Programmer meets local food distribution system. They love each other very much and seven months later Bucky Box is born.
Conscientious eaters, gourmands and hippies alike have realised that fruit and veg is way better – flavour-wise, planet-wise – when it comes from just down the road. And there’s something idyllic about the idea of eating within a 10-kilometre radius of where you live and poop.
Delivery boxes are a cute idea, but the logistics are killer. So Ooooby co-founder and tech-guy- about-town Will Lau set out to make the process simpler for everyone else trying to do the same thing. Small farmers should be limited by their production capacity, he reckoned, not the time they have available to spend on admin.
Lau came up with Bucky Box, a software package that automates subscriptions, delivery and billing, meaning local food distributors can kiss their spreadsheets goodbye.
“We estimate that there’s an 80 percent time-saving on admin,” says co-founder Sam Rye. “Producers have time to find new customers, provide better customer service – it’s food as a service, not food as a commodity.”
The idea isn’t just to give the little guy a hand up, but to completely shift the way the food system operates. “We need more small farming, more sustainable agriculture,” says Rye. “We waste a lot of our food, and lose a lot of nutrition when veggies are sitting in cold storage for two weeks. We need to relocate our food systems – and we’re providing that digital infrastructure.”
Since its soft launch in 2011, it’s made a splash around the world, attracting attention from Fast Company and Springwise, plus clients in the UK, Australia, Mexico, Germany and Croatia.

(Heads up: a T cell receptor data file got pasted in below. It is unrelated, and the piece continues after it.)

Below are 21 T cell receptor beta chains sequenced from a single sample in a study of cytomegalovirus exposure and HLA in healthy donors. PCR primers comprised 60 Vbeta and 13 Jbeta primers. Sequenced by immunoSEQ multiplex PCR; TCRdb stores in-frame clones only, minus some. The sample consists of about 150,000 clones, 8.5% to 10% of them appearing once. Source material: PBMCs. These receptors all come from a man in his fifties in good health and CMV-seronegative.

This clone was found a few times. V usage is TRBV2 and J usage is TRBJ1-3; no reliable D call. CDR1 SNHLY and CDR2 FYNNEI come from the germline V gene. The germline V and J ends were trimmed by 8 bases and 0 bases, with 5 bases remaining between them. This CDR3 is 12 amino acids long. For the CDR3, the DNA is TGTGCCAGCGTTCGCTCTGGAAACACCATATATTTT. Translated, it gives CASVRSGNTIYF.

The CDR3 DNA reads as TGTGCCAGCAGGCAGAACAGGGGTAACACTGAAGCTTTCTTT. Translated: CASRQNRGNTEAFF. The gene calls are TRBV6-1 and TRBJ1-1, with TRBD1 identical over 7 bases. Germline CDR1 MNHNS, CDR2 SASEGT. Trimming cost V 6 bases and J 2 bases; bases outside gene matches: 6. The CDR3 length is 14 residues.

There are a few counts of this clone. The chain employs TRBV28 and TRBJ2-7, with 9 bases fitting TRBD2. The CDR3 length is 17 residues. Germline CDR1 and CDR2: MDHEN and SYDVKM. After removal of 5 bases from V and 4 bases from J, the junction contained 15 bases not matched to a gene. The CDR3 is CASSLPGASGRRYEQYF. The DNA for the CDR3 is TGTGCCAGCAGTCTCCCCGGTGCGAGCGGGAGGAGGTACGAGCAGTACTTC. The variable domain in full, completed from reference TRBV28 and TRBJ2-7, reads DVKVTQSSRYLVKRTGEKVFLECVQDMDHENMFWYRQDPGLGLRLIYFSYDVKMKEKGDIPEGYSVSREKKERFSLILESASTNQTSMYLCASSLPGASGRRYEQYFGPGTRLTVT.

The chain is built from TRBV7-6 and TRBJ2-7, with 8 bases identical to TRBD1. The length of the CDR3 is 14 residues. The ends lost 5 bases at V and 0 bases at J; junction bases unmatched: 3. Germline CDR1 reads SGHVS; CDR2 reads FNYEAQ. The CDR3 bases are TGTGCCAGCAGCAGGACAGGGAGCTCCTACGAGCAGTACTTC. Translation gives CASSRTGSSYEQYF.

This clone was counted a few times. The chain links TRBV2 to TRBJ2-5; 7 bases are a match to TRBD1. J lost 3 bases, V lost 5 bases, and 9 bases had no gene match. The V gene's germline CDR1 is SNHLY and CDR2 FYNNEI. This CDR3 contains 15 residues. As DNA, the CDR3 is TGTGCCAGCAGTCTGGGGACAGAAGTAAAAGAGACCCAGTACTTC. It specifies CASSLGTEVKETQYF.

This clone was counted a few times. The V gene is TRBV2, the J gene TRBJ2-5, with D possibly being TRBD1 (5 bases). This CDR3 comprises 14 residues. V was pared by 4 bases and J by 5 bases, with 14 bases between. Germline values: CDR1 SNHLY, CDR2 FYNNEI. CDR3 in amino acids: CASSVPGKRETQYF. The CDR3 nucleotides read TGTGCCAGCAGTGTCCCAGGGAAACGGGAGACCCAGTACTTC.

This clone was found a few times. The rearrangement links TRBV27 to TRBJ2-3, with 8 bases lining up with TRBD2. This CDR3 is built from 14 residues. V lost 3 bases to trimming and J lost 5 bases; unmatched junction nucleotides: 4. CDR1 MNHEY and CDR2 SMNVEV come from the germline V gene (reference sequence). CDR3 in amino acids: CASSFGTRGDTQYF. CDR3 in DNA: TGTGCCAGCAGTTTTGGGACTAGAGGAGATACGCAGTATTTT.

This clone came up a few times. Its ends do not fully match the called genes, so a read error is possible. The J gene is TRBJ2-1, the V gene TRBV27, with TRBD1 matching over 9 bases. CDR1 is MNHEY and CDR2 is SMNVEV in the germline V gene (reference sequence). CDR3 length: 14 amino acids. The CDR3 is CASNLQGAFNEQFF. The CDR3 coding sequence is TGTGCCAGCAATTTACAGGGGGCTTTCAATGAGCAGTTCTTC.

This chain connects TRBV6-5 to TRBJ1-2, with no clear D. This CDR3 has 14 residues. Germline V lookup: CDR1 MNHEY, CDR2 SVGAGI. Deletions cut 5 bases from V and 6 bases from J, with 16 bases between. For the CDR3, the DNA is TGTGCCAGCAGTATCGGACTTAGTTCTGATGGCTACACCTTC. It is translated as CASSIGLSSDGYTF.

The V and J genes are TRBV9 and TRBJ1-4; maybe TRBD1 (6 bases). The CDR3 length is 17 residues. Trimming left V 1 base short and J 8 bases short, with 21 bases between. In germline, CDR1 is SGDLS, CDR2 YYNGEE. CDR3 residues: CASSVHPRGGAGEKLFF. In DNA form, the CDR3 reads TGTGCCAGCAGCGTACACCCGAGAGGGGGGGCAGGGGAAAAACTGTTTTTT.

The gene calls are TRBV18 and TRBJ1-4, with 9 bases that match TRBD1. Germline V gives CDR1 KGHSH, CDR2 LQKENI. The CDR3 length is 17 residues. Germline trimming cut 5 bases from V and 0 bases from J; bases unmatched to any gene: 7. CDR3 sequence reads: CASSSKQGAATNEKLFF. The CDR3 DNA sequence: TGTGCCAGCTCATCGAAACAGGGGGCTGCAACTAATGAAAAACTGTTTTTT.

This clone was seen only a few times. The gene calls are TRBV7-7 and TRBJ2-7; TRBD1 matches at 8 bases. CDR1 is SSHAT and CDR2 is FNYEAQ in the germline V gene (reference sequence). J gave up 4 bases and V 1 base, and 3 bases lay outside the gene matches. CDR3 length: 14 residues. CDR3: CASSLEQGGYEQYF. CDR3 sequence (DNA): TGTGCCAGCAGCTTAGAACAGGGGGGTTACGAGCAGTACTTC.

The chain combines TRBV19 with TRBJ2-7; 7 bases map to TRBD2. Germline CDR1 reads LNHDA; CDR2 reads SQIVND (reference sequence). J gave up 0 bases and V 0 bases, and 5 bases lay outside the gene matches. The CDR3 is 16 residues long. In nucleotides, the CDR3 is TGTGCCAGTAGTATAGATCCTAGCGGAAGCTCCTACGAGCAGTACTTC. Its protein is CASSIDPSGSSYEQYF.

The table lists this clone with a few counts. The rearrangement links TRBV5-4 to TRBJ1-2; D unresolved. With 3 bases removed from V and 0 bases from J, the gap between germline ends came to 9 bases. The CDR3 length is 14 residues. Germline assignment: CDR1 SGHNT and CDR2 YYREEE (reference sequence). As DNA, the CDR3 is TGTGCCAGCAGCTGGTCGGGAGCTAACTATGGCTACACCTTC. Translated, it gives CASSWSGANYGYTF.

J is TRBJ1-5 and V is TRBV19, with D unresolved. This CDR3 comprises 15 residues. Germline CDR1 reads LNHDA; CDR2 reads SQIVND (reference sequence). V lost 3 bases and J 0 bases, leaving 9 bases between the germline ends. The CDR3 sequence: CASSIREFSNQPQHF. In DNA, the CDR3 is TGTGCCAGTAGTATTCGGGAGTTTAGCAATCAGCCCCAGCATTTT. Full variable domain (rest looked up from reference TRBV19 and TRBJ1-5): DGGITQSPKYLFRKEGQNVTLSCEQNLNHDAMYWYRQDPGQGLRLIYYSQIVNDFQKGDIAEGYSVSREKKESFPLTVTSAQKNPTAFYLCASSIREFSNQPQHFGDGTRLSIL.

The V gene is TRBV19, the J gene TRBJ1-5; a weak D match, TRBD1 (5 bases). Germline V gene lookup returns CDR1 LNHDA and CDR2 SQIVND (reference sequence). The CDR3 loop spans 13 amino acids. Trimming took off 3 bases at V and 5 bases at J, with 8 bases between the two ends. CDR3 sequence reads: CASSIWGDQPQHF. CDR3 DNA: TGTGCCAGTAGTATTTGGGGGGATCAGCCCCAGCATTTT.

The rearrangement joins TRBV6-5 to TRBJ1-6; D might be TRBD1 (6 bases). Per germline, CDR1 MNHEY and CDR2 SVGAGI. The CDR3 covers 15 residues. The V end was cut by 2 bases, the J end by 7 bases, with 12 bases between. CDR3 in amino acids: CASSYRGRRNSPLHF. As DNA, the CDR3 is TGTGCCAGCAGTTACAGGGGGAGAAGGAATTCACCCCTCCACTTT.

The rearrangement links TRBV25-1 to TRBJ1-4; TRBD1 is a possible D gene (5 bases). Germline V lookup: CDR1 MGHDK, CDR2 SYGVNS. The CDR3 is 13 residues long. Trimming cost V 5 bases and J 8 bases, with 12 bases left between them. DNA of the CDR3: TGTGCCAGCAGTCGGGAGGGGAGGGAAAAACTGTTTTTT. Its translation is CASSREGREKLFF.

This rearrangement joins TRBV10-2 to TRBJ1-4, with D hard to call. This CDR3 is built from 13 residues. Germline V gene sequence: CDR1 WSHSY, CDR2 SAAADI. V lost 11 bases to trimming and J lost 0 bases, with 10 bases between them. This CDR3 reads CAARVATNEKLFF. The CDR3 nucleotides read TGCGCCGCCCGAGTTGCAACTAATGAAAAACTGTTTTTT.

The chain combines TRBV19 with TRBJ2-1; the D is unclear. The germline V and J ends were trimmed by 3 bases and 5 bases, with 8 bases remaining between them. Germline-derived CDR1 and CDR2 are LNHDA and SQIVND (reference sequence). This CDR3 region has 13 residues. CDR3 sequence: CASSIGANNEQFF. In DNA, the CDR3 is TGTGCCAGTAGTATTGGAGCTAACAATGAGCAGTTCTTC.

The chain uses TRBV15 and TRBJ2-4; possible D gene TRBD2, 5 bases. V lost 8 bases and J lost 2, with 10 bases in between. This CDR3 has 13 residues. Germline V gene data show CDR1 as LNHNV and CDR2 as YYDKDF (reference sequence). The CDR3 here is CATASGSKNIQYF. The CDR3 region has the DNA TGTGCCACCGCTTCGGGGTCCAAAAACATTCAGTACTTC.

But why all this effort to coddle small farmers? They’re the ones saving the world – or at least our soil and water quality, points out Rye. They tend to be organic or can more easily make the switch. They grow a wide variety of species, which tends to be better for soil health, and controls pests without the need for spray.
Supermarkets might be full of monocultures (single varieties) but small farmers grow different, ugly, weird kinds. Plants can go extinct too, so there’s concern over losing ‘heirloom’ varieties – species that have adapted over thousands of years to a certain location and climate. If one variety takes over, the minute a disease turns up, you lose it all. (In the 1950s, everyone ate Gros Michel bananas – until Panama disease wiped them out. Now we all eat the Cavendish variety. What could possibly go wrong?)
And, let’s be honest, it’s fun to eat avocados that look like bowling balls, hideously bulbous tomatoes, purple carrots and bitter-skinned grapes with sweet centres. (You can’t get those grapes these days unless they grow wild. Not enough people like the bitter skin.) But right now, only one to two percent of the groceries we buy come from small producers or farmers’ markets.
That’s why this year Bucky Box launched the Local Food Startup Challenge. After speaking to a couple of hundred local food distributors, Rye discovered they needed five main things to really get momentum: “the IT structure, which we can provide, solid banking, business support, capital funding, some publicity”. Startups that sign up for the challenge get all these things free, and on August 6, whoever’s completed the most deliveries is declared the winner.
“It’s about getting more local food distribution happening,” says Rye. “We needed something to encourage people to start up and get to a sustainable, profitable level of distribution faster.”
They’ve had interest from around 20 groups, and this is just the beginning. Interest in local food is rising globally, and Rye says the team will be travelling to Europe, North America, Australia and China later this year to launch the challenge there.
“Around the world, people are trying to get closer to farming, closer to their food.”